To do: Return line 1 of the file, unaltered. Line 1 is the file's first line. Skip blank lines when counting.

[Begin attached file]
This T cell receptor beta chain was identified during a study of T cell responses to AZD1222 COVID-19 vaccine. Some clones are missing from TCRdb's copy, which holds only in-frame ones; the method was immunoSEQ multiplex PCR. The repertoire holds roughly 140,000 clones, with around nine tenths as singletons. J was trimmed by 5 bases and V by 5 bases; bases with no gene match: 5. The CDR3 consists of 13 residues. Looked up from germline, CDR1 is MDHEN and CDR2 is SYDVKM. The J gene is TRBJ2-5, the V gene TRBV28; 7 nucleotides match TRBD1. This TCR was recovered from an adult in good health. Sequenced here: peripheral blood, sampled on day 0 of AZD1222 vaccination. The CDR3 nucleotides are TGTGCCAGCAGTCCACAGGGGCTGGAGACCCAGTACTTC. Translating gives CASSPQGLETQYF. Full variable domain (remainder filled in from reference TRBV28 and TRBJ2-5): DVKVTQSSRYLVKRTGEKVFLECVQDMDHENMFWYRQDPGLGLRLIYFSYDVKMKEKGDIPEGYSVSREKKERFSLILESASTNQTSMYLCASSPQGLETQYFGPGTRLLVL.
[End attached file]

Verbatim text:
This T cell receptor beta chain was identified during a study of T cell responses to AZD1222 COVID-19 vaccine. Some clones are missing from TCRdb's copy, which holds only in-frame ones; the method was immunoSEQ multiplex PCR. The repertoire holds roughly 140,000 clones, with around nine tenths as singletons. J was trimmed by 5 bases and V by 5 bases; bases with no gene match: 5. The CDR3 consists of 13 residues. Looked up from germline, CDR1 is MDHEN and CDR2 is SYDVKM. The J gene is TRBJ2-5, the V gene TRBV28; 7 nucleotides match TRBD1. This TCR was recovered from an adult in good health. Sequenced here: peripheral blood, sampled on day 0 of AZD1222 vaccination. The CDR3 nucleotides are TGTGCCAGCAGTCCACAGGGGCTGGAGACCCAGTACTTC. Translating gives CASSPQGLETQYF. Full variable domain (remainder filled in from reference TRBV28 and TRBJ2-5): DVKVTQSSRYLVKRTGEKVFLECVQDMDHENMFWYRQDPGLGLRLIYFSYDVKMKEKGDIPEGYSVSREKKERFSLILESASTNQTSMYLCASSPQGLETQYFGPGTRLLVL.